A designated beneficiary is generally an individual or qualifying trust³ named as beneficiary of an IRA or retirement account as of the determination date. As indicated above the Act created a new subcategory of designated beneficiary called an eligible designated beneficiary.⁴
An eligible designated beneficiary is a designated beneficiary who also falls into one of the following five categories:
- The surviving spouse of the decedent (domestic partnerships does not count, but same sex married does);
- A minor child of the plan participant or IRA owner but only until such minor reaches the age of majority;⁵
- An individual who is disabled at participant’s death as defined by §72(m)(7);⁶
- A person who is chronically ill at participant’s death;⁷ or
- Any other individual who is not more than 10 years younger than the IRA owner or participant.⁸
After the Act an eligible designated beneficiary can continue to stretch distributions, but on his/her death any remaining amount must be distributed under the new 10-year distribution rule.
A designated beneficiary that does not fit into one of the five categories is a non-eligible designated beneficiary. This is the group of beneficiaries that had the greatest change in RMD rules as a result of the Act. In general, this group cannot stretch distributions. Rather, they are subject to the new 10-year distribution rule.
If one or more beneficiaries is an estate, charity or non-qualifying trust as of the determination date, the minimum distribution requirements will apply as if there is NO designated beneficiary (non-designated beneficiary category).
Before we begin our discussion of the after-death RMD rules we will describe the payout options typically provided by individual account plans. (Note: Defined benefit plans and amounts payable as an annuity are subject to different minimum distribution calculations.) This will be followed by a discussion of the RMD options based on the identity of the beneficiary.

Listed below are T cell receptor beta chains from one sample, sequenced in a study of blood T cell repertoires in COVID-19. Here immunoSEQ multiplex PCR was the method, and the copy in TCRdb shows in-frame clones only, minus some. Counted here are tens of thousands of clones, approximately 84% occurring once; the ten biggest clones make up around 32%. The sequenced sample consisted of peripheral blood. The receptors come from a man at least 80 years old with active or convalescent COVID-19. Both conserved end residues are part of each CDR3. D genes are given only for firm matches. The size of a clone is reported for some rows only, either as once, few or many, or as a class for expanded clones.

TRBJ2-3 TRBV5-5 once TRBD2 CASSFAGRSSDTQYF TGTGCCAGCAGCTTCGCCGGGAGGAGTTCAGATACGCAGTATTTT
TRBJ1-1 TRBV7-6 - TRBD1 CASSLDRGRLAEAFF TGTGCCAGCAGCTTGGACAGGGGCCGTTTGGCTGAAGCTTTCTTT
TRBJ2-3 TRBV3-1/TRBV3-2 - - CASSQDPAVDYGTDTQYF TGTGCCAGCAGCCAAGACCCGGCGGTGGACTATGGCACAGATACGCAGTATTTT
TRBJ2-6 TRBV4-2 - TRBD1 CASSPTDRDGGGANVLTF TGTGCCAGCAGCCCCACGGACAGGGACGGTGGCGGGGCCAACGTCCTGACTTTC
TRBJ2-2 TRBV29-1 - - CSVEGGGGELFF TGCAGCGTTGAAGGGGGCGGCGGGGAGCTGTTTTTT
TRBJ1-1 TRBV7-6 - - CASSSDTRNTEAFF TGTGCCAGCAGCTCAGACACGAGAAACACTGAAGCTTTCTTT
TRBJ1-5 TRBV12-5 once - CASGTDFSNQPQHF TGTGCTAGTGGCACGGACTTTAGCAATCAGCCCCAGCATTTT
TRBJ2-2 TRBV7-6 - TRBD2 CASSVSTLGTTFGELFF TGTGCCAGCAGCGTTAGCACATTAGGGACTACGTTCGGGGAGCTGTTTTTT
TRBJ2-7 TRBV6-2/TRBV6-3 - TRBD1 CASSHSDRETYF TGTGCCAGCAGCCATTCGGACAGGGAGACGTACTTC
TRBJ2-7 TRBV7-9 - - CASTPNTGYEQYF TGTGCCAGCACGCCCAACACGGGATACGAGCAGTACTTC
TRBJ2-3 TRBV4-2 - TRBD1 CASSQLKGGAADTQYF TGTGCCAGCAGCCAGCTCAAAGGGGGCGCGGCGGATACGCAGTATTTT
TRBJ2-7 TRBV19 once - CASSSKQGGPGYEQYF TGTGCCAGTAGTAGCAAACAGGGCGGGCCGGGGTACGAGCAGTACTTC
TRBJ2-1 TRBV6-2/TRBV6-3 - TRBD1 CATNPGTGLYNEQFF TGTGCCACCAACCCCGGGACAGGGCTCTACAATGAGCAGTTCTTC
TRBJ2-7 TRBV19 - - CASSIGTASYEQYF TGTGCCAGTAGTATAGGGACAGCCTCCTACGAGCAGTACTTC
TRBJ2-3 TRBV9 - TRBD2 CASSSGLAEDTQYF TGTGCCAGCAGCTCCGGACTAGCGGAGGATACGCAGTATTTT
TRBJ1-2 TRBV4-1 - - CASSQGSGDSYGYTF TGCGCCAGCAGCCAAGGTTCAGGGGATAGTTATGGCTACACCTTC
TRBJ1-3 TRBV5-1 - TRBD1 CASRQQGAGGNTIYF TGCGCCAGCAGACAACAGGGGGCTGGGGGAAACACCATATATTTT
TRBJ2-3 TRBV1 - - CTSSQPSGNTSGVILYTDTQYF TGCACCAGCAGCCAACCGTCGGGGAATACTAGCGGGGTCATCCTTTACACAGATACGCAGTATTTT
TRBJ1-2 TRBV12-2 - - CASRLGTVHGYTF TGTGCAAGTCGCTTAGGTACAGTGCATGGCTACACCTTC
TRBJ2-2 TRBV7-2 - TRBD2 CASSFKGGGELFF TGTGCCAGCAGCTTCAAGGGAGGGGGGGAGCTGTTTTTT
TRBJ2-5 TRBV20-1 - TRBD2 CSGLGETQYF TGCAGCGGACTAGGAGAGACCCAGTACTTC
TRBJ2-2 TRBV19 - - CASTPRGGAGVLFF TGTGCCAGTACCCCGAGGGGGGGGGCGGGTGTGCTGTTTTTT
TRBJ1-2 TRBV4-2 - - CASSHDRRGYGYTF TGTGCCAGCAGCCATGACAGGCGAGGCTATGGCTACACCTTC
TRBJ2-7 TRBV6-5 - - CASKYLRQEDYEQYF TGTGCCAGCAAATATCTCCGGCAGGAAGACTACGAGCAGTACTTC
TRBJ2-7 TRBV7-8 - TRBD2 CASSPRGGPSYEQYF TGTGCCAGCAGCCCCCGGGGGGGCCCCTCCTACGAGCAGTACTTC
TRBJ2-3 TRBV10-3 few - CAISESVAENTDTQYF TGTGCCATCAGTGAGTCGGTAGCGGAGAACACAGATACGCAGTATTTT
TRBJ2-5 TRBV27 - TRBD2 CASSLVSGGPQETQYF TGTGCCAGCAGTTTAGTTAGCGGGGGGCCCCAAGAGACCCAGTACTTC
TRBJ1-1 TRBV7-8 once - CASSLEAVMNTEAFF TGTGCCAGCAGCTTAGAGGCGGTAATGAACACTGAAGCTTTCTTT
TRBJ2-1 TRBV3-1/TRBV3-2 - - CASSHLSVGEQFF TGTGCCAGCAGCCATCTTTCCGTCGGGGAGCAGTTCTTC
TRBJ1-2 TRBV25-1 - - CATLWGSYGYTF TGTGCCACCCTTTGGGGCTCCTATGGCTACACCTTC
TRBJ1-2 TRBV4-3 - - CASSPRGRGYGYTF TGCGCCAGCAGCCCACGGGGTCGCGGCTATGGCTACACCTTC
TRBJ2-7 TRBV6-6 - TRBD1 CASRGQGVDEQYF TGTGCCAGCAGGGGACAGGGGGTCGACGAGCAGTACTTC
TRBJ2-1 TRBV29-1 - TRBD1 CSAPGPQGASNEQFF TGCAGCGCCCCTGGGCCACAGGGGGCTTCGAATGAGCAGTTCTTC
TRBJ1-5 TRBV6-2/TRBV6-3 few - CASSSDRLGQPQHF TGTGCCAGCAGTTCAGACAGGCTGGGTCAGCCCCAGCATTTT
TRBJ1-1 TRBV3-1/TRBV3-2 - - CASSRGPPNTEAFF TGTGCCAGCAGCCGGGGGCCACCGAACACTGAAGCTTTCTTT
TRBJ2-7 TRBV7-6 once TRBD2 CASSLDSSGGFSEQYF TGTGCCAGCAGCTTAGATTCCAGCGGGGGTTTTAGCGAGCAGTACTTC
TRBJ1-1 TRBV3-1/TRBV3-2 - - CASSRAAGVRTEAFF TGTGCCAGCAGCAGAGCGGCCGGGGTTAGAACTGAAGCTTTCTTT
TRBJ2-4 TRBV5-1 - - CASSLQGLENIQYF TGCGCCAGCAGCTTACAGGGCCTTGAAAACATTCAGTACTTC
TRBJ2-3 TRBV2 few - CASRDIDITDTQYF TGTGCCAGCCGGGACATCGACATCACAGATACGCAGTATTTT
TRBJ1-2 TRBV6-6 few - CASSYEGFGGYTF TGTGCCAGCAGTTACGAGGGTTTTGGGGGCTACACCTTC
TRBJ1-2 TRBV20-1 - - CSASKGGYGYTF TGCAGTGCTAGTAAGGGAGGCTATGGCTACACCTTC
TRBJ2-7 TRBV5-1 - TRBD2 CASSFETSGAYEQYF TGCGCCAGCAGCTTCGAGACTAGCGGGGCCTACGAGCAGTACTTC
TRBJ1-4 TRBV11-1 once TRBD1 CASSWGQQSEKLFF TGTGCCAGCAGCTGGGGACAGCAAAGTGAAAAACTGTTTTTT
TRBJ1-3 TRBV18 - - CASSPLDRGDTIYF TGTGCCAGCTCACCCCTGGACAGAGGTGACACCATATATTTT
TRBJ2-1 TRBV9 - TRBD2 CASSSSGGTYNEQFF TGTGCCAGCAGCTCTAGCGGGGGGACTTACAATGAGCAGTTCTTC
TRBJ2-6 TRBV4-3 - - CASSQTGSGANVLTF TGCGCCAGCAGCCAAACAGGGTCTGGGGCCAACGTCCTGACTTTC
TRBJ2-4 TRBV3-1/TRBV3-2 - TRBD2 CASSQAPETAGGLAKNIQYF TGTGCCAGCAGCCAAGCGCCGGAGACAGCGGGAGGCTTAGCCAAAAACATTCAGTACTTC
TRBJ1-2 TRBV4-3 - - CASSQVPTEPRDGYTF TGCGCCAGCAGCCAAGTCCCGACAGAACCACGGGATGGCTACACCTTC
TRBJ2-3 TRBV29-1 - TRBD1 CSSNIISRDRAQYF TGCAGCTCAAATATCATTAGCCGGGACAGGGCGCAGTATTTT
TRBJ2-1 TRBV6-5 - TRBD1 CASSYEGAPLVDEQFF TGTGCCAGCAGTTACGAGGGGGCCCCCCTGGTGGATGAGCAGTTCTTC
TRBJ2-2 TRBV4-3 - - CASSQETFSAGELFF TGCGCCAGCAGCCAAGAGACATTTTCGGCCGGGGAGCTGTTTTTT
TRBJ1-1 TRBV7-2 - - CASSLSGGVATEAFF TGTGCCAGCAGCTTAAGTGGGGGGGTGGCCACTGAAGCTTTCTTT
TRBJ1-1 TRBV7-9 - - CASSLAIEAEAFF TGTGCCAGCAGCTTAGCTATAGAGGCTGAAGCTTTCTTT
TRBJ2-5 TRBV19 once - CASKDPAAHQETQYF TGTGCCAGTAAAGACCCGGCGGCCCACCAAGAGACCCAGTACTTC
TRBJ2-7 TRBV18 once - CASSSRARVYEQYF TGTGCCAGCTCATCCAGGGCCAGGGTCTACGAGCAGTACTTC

Description of Typical Payout Options.
Beneficiaries may have several payout options, depending on their status and the age of the participant/owner at death. The discussion that follows is based on the Internal Revenue Code, regulatory requirements. Not all plans allow all options. The plan document should be reviewed for the specific provisions. Following are description of some of the typical options.
Lump Sum Payout
Typically, a beneficiary has the option to receive a payout of the entire account balance regardless of the age of the IRA owner/plan participant at death. This option is the least favorable from an income tax standpoint, since the entire distribution is generally taxed in the year of distribution as ordinary income. A distribution in this manner must be completed by December 31st of the year after the year of the decedent’s death.
If the decedent died BEFORE his or her required beginning date, with no designated beneficiary distribution must be under the 5-year rule. Under this option, no minimum distribution applies each of the first four years, but the entire account must be distributed by December 31st of the fifth year (5th anniversary) after the year of the decedent’s death.
The Act created a new payment called the 10-year rule. The rule operates in the same manner as the 5-year rule. Specifically, this payment option requires that all amounts must be distributed by December 31st of the 10th year following the participant’s date of death (the 10th anniversary of the date of death). No distributions are required prior to that deadline. So, a beneficiary can delay taking distributions and take it in a lump sum at the deadline or take distributions ratably throughout the time period to spread out income.
Life Expectancy of Beneficiary Payout/ “Stretch” Payout
If certain requirements are met, an “eligible designated beneficiary” of an IRA or qualified plan may elect to receive payments over his or her life expectancy. This is usually referred to as a “stretch” payout. A life expectancy payout election is not an obligation to delay distributions, but instead is an election to keep the life payout option available and minimize the required distribution each year. A participant always has the option to receive more than the minimum. In order to “stretch” distributions over his or her lifetime, the beneficiary must be an “eligible designated beneficiary” and must begin distributions by December 31st of the year after the year of the decedent’s death.
The amount of the beneficiary’s distribution is determined by dividing the account balance as of the end of the preceding year by the beneficiary’s life expectancy, determined as of his or her birthday in the year for which the distribution is required. Life expectancies for this purpose are taken from the Single Life Table.